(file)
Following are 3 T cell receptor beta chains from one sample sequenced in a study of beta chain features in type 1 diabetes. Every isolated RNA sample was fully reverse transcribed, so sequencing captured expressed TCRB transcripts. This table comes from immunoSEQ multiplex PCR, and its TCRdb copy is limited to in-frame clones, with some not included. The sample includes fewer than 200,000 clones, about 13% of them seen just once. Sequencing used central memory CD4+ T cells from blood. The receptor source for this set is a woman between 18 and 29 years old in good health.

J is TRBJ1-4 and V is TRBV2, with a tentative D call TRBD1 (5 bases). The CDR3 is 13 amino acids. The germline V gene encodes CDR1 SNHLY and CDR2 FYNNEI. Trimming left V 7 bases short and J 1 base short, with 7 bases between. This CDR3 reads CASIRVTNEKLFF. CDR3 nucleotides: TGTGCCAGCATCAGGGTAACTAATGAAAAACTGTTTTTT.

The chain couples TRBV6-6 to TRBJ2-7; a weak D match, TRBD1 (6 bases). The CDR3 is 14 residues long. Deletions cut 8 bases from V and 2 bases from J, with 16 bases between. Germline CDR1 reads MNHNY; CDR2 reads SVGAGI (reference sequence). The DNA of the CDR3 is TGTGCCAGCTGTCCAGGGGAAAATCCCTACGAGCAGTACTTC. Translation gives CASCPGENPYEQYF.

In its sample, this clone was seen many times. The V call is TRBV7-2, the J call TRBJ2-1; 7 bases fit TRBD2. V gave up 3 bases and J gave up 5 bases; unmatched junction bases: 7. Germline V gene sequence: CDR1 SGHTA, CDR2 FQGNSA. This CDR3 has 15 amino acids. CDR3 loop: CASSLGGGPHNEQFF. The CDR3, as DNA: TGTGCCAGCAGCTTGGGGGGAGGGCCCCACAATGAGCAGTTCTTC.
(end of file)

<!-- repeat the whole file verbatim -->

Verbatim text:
Following are 3 T cell receptor beta chains from one sample sequenced in a study of beta chain features in type 1 diabetes. Every isolated RNA sample was fully reverse transcribed, so sequencing captured expressed TCRB transcripts. This table comes from immunoSEQ multiplex PCR, and its TCRdb copy is limited to in-frame clones, with some not included. The sample includes fewer than 200,000 clones, about 13% of them seen just once. Sequencing used central memory CD4+ T cells from blood. The receptor source for this set is a woman between 18 and 29 years old in good health.

J is TRBJ1-4 and V is TRBV2, with a tentative D call TRBD1 (5 bases). The CDR3 is 13 amino acids. The germline V gene encodes CDR1 SNHLY and CDR2 FYNNEI. Trimming left V 7 bases short and J 1 base short, with 7 bases between. This CDR3 reads CASIRVTNEKLFF. CDR3 nucleotides: TGTGCCAGCATCAGGGTAACTAATGAAAAACTGTTTTTT.

The chain couples TRBV6-6 to TRBJ2-7; a weak D match, TRBD1 (6 bases). The CDR3 is 14 residues long. Deletions cut 8 bases from V and 2 bases from J, with 16 bases between. Germline CDR1 reads MNHNY; CDR2 reads SVGAGI (reference sequence). The DNA of the CDR3 is TGTGCCAGCTGTCCAGGGGAAAATCCCTACGAGCAGTACTTC. Translation gives CASCPGENPYEQYF.

In its sample, this clone was seen many times. The V call is TRBV7-2, the J call TRBJ2-1; 7 bases fit TRBD2. V gave up 3 bases and J gave up 5 bases; unmatched junction bases: 7. Germline V gene sequence: CDR1 SGHTA, CDR2 FQGNSA. This CDR3 has 15 amino acids. CDR3 loop: CASSLGGGPHNEQFF. The CDR3, as DNA: TGTGCCAGCAGCTTGGGGGGAGGGCCCCACAATGAGCAGTTCTTC.